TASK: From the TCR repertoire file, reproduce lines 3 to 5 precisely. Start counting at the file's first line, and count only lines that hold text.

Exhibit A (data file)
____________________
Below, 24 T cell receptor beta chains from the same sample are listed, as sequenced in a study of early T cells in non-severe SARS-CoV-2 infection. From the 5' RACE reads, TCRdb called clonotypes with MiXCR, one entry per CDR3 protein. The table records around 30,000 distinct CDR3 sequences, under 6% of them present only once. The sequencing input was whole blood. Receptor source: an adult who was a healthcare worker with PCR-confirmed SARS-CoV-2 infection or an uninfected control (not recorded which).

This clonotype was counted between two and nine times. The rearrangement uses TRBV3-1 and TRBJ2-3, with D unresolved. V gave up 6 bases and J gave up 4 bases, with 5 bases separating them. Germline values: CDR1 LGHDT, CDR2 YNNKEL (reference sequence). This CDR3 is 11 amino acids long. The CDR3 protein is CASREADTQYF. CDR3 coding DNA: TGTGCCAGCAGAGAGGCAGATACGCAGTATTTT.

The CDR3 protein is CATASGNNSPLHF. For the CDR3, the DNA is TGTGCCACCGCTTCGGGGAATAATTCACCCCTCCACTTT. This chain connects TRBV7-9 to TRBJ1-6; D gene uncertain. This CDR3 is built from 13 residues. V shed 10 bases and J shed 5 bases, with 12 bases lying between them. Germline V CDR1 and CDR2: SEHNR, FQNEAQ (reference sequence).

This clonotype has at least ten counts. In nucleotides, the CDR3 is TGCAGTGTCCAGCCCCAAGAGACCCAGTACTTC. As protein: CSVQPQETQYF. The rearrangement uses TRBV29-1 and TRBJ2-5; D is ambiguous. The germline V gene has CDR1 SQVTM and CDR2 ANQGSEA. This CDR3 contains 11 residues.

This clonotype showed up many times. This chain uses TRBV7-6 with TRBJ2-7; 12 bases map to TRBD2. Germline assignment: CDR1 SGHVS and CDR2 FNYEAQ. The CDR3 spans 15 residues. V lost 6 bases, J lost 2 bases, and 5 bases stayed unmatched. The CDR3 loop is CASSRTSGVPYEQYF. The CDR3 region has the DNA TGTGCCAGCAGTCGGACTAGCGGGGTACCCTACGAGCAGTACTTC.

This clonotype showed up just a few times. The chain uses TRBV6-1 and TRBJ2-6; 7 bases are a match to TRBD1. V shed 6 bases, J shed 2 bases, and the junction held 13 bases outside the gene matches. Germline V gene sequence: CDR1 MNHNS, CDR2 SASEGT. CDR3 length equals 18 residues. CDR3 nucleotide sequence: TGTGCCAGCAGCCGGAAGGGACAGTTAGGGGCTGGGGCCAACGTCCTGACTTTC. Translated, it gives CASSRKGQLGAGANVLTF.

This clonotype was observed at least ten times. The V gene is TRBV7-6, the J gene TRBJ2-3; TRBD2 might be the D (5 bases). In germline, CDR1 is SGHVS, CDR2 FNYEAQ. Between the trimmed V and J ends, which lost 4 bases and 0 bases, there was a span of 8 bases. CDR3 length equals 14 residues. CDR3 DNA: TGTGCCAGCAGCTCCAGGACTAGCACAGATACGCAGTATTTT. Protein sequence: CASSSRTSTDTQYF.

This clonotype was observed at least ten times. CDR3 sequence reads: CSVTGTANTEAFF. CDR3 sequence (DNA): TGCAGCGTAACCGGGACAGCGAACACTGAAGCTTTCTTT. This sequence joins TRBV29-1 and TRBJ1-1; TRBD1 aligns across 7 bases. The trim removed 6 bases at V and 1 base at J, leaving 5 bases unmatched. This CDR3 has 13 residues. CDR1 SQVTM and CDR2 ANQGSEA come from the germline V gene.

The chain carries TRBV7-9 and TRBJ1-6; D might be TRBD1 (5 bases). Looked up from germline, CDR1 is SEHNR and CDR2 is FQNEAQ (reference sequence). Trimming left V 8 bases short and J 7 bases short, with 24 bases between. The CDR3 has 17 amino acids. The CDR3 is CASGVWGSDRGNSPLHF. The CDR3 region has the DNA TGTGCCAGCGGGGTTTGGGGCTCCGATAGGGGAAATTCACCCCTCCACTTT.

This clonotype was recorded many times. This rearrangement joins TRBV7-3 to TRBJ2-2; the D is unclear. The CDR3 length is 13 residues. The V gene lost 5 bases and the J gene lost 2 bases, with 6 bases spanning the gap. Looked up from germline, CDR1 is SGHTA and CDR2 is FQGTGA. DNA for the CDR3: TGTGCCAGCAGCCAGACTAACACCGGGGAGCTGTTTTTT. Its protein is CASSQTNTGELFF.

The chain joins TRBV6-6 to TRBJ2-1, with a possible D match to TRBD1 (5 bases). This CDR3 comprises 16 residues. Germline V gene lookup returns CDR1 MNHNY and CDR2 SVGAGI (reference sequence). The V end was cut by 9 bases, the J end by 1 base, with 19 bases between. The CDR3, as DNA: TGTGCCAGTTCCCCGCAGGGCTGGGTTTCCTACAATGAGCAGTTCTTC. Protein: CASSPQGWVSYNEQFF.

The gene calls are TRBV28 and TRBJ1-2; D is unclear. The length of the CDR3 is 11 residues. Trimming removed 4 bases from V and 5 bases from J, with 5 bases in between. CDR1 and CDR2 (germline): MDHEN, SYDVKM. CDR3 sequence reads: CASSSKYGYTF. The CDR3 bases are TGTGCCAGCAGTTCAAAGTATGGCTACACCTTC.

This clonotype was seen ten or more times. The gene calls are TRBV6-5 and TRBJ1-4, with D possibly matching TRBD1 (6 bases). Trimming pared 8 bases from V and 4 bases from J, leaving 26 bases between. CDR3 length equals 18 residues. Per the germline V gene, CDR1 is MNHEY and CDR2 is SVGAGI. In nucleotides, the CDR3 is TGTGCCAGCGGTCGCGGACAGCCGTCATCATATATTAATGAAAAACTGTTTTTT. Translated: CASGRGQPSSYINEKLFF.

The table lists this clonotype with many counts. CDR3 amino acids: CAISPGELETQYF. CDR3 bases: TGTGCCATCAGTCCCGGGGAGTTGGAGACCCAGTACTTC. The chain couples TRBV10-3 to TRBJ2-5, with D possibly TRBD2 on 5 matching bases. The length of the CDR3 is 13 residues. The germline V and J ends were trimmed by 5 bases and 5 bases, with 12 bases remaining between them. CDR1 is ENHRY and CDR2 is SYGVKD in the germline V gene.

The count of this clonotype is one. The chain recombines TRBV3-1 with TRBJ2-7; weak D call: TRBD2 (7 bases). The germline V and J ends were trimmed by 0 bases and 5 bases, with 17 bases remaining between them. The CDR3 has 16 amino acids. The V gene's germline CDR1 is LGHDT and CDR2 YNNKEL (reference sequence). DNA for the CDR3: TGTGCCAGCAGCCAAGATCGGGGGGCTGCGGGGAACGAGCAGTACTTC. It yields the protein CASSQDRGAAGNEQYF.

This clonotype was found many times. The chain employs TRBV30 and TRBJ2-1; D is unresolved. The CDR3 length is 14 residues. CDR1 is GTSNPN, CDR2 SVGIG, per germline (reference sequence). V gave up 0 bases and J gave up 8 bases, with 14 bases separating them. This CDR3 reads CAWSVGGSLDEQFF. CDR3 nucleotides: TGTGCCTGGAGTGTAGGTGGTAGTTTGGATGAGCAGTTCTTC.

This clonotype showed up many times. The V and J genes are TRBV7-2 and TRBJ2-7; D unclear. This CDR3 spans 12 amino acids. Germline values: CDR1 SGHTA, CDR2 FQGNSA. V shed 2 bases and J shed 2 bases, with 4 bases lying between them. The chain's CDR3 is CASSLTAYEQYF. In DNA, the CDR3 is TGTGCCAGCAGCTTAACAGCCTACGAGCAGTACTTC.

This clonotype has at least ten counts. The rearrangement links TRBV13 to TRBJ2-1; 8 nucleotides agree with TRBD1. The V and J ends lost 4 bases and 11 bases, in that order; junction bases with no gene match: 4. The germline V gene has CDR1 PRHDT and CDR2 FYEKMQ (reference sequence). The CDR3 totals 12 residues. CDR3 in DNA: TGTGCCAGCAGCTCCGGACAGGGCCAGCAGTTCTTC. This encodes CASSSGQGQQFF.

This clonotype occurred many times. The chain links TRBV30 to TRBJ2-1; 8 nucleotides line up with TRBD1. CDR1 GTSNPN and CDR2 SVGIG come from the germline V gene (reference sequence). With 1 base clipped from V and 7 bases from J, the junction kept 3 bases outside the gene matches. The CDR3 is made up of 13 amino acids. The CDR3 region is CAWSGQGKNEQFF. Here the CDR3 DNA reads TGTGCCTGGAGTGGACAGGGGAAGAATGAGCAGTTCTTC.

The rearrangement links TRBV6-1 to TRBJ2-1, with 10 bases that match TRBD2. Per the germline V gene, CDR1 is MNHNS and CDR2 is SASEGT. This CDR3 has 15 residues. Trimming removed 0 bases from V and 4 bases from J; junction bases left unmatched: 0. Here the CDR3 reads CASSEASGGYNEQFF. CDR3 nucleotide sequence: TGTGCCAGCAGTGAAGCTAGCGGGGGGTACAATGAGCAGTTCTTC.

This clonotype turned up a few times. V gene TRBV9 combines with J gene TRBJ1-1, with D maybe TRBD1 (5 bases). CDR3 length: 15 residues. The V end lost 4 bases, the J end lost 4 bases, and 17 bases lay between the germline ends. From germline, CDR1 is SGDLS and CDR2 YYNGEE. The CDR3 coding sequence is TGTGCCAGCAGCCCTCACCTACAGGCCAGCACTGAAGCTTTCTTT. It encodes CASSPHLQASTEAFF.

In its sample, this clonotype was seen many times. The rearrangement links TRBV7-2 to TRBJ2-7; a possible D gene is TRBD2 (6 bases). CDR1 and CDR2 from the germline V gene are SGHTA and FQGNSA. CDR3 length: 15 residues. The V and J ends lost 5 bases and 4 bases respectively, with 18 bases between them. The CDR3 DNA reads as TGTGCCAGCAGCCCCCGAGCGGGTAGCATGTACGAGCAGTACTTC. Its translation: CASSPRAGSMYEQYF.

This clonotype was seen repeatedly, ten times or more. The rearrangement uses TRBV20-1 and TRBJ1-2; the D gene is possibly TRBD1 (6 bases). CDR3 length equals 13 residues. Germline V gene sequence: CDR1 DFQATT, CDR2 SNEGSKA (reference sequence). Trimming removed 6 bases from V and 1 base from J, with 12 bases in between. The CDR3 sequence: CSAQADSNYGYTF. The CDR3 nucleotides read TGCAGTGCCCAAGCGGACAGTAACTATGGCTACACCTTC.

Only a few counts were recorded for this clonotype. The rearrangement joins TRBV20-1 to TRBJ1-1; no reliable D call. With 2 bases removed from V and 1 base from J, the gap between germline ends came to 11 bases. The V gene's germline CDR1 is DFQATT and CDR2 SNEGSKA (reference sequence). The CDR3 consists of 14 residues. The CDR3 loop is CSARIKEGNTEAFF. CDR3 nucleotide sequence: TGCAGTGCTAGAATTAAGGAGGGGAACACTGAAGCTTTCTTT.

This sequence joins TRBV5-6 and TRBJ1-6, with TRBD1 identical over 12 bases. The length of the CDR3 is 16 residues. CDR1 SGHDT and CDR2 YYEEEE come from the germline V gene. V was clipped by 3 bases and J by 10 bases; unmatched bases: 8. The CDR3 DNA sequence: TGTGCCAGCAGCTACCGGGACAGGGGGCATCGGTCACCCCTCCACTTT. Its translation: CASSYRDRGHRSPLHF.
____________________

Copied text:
The CDR3 protein is CATASGNNSPLHF. For the CDR3, the DNA is TGTGCCACCGCTTCGGGGAATAATTCACCCCTCCACTTT. This chain connects TRBV7-9 to TRBJ1-6; D gene uncertain. This CDR3 is built from 13 residues. V shed 10 bases and J shed 5 bases, with 12 bases lying between them. Germline V CDR1 and CDR2: SEHNR, FQNEAQ (reference sequence).

This clonotype has at least ten counts. In nucleotides, the CDR3 is TGCAGTGTCCAGCCCCAAGAGACCCAGTACTTC. As protein: CSVQPQETQYF. The rearrangement uses TRBV29-1 and TRBJ2-5; D is ambiguous. The germline V gene has CDR1 SQVTM and CDR2 ANQGSEA. This CDR3 contains 11 residues.

This clonotype showed up many times. This chain uses TRBV7-6 with TRBJ2-7; 12 bases map to TRBD2. Germline assignment: CDR1 SGHVS and CDR2 FNYEAQ. The CDR3 spans 15 residues. V lost 6 bases, J lost 2 bases, and 5 bases stayed unmatched. The CDR3 loop is CASSRTSGVPYEQYF. The CDR3 region has the DNA TGTGCCAGCAGTCGGACTAGCGGGGTACCCTACGAGCAGTACTTC.